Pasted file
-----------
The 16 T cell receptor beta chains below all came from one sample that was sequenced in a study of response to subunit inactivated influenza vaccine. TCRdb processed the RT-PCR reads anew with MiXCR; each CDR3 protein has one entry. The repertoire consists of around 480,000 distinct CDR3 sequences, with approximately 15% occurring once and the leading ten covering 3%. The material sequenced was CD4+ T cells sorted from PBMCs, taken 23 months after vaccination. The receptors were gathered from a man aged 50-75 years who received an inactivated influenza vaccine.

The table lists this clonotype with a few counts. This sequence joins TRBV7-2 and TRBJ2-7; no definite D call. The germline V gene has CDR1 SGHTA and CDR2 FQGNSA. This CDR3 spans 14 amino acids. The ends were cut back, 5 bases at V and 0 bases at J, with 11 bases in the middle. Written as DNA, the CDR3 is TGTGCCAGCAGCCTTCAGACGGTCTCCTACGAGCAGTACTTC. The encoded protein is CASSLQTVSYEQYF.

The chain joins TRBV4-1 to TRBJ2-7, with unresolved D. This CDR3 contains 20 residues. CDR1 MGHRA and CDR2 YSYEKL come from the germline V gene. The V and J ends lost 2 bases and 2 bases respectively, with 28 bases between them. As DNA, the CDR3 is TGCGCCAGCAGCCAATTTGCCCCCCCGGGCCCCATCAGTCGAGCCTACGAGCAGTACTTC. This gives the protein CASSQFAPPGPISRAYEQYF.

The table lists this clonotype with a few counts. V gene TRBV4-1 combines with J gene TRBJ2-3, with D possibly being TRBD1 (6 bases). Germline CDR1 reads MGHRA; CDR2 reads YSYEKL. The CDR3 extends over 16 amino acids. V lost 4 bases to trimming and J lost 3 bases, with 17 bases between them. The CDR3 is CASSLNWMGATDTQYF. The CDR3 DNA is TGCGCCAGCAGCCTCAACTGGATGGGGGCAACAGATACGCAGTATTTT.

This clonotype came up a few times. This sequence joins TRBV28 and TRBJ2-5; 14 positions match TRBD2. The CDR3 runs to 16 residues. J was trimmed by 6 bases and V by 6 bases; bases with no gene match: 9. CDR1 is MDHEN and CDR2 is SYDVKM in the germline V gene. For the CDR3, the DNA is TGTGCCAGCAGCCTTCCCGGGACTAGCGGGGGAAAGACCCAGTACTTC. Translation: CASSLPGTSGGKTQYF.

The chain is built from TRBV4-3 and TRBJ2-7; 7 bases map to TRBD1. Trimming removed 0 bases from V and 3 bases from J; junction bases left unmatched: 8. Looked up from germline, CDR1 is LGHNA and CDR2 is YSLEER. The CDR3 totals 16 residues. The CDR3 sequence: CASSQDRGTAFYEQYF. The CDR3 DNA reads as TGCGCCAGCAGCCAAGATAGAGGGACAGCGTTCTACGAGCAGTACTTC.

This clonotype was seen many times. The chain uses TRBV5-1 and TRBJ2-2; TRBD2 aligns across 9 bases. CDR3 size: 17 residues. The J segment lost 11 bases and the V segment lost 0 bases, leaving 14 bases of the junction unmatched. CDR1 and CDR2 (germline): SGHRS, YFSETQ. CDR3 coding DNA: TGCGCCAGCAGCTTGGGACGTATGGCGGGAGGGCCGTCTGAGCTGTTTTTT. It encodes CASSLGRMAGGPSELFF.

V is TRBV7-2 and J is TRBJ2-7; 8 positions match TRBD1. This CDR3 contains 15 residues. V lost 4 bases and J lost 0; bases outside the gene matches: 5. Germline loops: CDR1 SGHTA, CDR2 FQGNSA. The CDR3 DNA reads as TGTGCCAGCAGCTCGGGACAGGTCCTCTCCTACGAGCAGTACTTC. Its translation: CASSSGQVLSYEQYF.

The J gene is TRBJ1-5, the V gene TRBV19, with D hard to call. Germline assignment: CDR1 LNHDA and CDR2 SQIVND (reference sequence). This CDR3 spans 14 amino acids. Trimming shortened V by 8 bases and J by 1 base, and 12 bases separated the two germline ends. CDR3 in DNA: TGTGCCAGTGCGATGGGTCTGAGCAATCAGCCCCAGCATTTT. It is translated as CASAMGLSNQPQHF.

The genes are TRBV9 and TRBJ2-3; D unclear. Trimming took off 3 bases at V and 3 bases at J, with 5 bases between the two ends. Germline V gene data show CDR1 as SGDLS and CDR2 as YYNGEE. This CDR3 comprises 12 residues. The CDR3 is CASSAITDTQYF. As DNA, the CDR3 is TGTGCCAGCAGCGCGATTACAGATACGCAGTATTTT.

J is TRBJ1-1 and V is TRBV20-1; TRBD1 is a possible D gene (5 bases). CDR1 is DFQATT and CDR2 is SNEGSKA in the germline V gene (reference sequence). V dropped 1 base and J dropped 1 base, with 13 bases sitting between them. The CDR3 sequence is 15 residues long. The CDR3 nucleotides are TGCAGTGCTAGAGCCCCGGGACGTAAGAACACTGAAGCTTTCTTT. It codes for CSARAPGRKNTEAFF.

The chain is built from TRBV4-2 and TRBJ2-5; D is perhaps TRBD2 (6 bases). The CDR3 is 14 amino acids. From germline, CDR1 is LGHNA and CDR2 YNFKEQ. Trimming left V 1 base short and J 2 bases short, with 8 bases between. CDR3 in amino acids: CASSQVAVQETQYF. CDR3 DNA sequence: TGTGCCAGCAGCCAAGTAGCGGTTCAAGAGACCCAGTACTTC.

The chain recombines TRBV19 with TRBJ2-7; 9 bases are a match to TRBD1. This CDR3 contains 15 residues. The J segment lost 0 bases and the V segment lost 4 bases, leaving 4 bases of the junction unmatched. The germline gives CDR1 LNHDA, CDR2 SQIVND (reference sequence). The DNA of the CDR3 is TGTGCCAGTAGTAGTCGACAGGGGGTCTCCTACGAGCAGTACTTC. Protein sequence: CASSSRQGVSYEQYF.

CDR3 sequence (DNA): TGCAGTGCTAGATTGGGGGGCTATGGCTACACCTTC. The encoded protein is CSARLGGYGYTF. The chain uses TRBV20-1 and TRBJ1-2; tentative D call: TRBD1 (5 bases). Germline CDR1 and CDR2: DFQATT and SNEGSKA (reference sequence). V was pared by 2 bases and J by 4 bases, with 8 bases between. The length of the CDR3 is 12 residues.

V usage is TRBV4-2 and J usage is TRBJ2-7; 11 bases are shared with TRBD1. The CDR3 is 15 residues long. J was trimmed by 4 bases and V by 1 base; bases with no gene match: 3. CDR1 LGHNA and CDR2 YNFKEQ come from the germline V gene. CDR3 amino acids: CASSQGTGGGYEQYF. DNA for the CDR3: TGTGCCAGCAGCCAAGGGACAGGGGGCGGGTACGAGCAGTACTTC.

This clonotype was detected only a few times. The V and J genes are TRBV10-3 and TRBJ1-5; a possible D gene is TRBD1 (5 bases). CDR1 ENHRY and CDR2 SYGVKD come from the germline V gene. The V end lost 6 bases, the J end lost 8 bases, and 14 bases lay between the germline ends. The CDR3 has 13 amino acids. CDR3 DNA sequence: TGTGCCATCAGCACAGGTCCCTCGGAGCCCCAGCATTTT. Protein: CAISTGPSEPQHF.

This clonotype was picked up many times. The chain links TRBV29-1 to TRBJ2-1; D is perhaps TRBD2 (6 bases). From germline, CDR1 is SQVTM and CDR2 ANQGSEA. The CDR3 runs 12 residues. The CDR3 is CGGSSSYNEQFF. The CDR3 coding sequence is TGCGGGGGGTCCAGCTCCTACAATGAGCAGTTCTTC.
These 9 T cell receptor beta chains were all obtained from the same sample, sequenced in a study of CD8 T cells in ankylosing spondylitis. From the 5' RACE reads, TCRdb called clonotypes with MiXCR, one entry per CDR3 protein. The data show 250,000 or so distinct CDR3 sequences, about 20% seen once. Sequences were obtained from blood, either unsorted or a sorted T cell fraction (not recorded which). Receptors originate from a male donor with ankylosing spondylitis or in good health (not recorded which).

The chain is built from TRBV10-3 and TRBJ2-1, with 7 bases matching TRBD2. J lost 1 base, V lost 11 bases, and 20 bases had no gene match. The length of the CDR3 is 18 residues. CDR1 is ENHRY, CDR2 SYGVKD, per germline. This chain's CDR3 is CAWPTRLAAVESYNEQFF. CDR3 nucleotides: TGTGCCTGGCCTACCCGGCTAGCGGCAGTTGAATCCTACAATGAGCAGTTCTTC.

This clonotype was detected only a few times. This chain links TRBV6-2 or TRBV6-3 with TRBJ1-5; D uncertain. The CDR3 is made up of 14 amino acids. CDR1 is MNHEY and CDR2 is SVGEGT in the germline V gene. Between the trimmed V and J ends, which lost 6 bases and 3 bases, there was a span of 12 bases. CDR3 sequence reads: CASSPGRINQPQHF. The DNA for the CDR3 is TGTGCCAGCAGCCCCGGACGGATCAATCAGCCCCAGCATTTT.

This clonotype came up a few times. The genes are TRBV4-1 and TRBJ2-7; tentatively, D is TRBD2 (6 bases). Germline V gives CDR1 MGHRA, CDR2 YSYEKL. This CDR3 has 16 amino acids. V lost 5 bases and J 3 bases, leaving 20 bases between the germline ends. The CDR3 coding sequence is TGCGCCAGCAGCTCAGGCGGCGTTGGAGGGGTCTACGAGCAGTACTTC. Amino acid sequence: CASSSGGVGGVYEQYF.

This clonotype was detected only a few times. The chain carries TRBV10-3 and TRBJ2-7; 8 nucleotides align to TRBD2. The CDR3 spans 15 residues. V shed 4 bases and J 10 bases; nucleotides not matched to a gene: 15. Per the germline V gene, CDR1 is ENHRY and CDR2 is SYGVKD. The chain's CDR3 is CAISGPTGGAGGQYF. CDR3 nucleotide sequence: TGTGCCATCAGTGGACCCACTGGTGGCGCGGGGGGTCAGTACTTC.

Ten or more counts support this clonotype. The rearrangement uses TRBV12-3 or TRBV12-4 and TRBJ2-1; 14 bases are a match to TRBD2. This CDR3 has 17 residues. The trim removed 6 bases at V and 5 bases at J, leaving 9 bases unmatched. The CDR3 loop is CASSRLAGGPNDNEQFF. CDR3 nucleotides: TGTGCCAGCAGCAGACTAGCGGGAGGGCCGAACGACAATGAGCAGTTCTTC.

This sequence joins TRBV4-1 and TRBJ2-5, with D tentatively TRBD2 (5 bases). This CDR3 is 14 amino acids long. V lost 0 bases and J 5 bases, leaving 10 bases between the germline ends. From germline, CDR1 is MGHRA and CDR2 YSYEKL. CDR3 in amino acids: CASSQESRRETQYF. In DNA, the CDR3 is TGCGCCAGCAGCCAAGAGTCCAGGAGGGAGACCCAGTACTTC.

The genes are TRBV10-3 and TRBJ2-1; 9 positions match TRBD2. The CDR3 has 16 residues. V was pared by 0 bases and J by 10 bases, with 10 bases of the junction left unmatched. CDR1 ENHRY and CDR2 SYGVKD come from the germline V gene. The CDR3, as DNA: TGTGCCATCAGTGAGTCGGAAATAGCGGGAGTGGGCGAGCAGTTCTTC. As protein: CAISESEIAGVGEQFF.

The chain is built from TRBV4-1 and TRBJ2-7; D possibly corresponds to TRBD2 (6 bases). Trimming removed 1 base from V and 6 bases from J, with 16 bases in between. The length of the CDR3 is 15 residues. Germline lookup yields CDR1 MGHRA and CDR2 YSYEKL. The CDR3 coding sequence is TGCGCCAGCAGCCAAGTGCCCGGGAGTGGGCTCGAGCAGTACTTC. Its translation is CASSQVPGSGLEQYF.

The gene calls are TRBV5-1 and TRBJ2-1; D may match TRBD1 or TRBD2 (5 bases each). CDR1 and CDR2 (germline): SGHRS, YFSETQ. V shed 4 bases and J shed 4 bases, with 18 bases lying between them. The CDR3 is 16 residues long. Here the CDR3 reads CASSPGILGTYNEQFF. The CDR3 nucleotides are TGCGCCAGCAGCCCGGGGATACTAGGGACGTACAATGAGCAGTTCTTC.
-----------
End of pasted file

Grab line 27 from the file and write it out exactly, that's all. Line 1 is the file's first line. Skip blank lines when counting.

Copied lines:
The gene calls are TRBV5-1 and TRBJ2-1; D may match TRBD1 or TRBD2 (5 bases each). CDR1 and CDR2 (germline): SGHRS, YFSETQ. V shed 4 bases and J shed 4 bases, with 18 bases lying between them. The CDR3 is 16 residues long. Here the CDR3 reads CASSPGILGTYNEQFF. The CDR3 nucleotides are TGCGCCAGCAGCCCGGGGATACTAGGGACGTACAATGAGCAGTTCTTC.